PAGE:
Festival challenges local filmmakers to produce film in 48 hours

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Michaela Roman

Daniel Fuentes, digital media production graduate, will participate in the Ghostlight Creative 48-Hour Film Festival.

Julia Hettiger, Staff Reporter

Most films take months or even years to be produced. Some films  take years just to be conceptualized. However, one local film festival will challenge this notion.

The Ghostlight Creative 48-hour Film Festival will challenge local filmmakers to work under-pressure in order to shoot, produce and edit their films in a short amount of time.

Started in 2010, the creative minds behind the festival made it their goal to give artists in the El Paso region a chance to take their creativity to the next level by encouraging them to create new projects.

“We thought creative storytellers should have a reason to start and finish their own project,” said Ray Sanchez, principal director of Ghostlight Creative.

There are only a few requirements for filmmakers to enter the festival.

“To participate, someone needs only to register, have a way to record video, even an iPhone will work, and be able to upload the video in the formats we require for judges and public screening,” Sanchez said.

The goal of the festival is to allow artistic minds to tap into their creative juices and use the time to focus entirely on their project. Sanchez said this helps them to focus on a story rather than the visual effects of the film.

“A time frame of 48 hours to make an eight-minute movie virtually ensures that a story gets started and finished,” Sanchez said. “The focus must be on the plot and how well a director can tell a short story, and things like special effects, elaborate sets, meticulous rehearsing or multiple takes on a scene take a back seat.”

Some advice Sanchez has for participants is to incorporate someone on their team to keep production organized.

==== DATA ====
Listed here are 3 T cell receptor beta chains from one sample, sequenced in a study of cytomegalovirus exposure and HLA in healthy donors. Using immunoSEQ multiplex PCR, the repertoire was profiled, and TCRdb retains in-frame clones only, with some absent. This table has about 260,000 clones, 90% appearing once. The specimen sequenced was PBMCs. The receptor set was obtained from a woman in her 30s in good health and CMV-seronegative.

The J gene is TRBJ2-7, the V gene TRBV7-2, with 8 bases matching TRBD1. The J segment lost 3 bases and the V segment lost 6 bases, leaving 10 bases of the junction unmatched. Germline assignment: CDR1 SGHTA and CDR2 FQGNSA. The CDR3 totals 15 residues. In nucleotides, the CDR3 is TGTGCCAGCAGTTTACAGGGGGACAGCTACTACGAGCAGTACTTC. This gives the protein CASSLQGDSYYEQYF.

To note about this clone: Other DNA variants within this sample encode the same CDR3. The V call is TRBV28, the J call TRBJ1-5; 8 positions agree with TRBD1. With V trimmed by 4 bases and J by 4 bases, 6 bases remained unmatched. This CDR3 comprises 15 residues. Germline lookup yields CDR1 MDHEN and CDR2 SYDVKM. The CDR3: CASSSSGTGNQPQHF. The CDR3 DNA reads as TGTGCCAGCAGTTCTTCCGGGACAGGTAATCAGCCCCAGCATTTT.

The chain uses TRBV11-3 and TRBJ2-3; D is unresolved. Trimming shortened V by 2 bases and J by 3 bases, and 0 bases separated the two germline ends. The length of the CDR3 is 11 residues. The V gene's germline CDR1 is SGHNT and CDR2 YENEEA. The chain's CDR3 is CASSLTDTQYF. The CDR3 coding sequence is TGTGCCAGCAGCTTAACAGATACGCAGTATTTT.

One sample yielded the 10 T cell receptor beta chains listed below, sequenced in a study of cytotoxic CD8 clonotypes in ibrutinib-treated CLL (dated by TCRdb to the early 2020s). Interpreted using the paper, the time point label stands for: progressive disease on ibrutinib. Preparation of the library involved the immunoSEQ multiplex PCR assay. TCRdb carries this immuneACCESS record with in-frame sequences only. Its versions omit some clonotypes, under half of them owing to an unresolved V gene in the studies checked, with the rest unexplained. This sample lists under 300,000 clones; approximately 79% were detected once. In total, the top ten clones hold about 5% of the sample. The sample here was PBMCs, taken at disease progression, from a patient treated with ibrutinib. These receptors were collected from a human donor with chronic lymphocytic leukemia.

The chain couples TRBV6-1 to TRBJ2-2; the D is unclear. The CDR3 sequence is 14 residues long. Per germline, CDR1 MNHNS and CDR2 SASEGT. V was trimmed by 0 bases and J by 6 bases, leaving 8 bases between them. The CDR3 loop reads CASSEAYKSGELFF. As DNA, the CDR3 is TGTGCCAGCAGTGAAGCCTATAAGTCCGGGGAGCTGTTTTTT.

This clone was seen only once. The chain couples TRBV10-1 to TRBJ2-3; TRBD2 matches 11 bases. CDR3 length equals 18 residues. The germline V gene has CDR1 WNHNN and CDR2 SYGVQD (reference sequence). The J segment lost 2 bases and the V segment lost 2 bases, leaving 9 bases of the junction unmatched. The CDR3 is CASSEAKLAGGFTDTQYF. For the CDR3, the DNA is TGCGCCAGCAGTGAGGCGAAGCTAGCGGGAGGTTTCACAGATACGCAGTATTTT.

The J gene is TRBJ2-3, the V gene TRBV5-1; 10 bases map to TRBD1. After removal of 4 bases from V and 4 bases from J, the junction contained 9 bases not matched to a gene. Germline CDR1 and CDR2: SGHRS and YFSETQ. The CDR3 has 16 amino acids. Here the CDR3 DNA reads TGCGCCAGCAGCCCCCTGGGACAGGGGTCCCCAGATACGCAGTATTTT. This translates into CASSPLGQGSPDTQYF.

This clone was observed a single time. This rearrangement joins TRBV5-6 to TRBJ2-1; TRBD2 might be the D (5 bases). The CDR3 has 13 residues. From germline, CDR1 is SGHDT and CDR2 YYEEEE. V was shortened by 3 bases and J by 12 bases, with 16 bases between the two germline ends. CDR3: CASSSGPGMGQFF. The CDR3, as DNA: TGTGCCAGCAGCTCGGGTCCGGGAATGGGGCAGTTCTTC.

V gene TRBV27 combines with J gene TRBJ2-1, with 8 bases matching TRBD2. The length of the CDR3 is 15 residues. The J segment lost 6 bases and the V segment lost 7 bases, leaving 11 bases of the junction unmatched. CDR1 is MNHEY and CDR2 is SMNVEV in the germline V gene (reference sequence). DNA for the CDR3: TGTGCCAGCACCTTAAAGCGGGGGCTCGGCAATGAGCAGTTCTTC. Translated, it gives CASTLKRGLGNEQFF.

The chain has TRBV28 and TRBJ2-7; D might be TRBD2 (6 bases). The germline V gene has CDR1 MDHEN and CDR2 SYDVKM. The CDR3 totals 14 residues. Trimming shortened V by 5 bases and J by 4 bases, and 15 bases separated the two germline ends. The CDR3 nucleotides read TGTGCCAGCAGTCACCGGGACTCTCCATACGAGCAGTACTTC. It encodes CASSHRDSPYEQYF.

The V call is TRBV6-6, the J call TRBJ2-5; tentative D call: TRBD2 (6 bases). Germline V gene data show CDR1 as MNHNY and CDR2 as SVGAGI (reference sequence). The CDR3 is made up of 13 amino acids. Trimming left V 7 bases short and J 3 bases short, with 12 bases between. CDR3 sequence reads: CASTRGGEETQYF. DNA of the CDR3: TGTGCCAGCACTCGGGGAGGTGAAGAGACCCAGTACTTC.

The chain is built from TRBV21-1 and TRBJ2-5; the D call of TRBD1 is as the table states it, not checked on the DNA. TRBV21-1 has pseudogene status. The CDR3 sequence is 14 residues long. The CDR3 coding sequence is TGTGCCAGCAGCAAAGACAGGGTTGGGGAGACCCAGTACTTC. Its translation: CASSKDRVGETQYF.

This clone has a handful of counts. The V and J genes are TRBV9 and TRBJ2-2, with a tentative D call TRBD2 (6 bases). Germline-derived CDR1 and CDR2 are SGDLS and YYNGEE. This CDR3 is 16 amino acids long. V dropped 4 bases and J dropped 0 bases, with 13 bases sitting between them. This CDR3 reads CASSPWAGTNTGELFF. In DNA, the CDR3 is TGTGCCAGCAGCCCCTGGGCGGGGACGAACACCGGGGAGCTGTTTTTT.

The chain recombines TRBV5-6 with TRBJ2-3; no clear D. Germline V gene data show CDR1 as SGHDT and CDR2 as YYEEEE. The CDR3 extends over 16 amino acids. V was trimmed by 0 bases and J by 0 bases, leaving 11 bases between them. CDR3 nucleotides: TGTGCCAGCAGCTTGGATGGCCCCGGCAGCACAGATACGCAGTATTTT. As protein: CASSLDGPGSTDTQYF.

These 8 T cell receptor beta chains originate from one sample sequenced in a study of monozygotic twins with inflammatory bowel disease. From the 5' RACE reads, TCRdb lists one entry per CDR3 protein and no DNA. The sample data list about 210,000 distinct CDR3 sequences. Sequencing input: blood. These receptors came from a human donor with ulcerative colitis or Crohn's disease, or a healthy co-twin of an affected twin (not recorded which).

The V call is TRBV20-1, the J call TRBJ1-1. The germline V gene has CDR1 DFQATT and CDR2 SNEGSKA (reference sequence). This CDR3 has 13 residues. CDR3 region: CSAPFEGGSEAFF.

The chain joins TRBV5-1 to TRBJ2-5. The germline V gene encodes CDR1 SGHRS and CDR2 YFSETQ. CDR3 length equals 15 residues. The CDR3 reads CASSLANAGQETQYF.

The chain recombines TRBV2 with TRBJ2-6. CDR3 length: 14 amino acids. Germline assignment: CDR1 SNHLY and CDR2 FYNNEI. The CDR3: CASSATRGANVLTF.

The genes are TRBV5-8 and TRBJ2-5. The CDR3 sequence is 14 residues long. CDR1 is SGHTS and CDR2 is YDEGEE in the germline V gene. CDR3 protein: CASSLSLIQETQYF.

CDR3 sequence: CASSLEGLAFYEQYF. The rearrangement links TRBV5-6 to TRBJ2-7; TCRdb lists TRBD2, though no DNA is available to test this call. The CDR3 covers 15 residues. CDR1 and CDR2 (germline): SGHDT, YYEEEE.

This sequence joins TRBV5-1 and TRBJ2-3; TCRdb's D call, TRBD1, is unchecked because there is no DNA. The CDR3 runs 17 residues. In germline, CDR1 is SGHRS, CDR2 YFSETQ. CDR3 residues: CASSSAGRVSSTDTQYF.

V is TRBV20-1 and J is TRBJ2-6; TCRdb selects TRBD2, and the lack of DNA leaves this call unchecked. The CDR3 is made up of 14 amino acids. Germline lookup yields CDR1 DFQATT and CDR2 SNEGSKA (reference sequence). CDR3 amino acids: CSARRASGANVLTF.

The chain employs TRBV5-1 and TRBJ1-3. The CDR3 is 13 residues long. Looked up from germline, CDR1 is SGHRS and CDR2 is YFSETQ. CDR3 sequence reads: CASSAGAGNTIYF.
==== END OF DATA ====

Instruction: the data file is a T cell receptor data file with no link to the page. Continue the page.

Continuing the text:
“I advise participants to add the roll of producer to their team roster, which is someone who keeps the production moving on schedule,” Sanchez said. “He or she should be a strong personality and not a pushover.”

Sanchez also advises participants to use the same setting for the film and to get into post-production quickly.

“Shooting in the same general vicinity helps, as does going into post production as soon as possible,” Sanchez said. “Saturday afternoon is good and save four to five hours for upload.”

Many UTEP students have participated in the film slam in the past. Daniel Fuentes, senior digital media production major, will be participating this year.

“One of the reasons why I decided to participate in this 48-hour film slam competition was to get, in a way, real experience of how the process of producing quality forms of media to an audience in a short deadline works in the real world such as TV news,” Fuentes said.

There are many aspects to creating films, such as acting and production. Fuentes broke down the production process into three major sections.

“The art of filmmaking is divided into three parts of production; the first stage is called pre-production. This is the longest stage of the three, and it is where all the first arrangements for producing a film takes place such as writing, casting, location scouting, getting permission of authorities for filming on such locations, planning out the scenes and the schedule in which they will be filmed as well as thinking of all the little details such as housing and food service to all the crew members,” Fuentes said.

The other parts include the filming and editing.

“The second stage is called production, and it is the stage in which the filming takes place,” Fuentes said. “The last, but not least, is post-production, and it is the one where the footage taken from the filming goes into editing so the story can come together and make sense.”

Fuentes said the challenge of completing the film process in 48 hours could both help and hinder creativity.

“We know that the process of making a quality eight-minute entertaining and engaging short film is not going to be easy, yet my team and I are not discouraged that we can produce something interesting, entertaining and engaging to us, the audience and the judges,” Fuentes said.

According to Fuentes, completing an eight-minute film in 48 hours can help him with his creative process, but also presents roadblocks.

“We know that this challenge can certainly help creativity in many ways because it gives us freedom to produce something we believe in and that we would like to showcase to an audience,” Fuentes said. “But, just as everything, short deadlines can also be an obstacle for creativity because outside factors such as stress and tiredness can result in mind block that can hinder the project.”

Filming will take place between June 26 and June 28. Screenings of the films will be on July 17 at the El Paso Community Foundation. To register for the film slam, visit www.ghostlightevents.com/details.

Julia Hettiger may be reached at [email protected]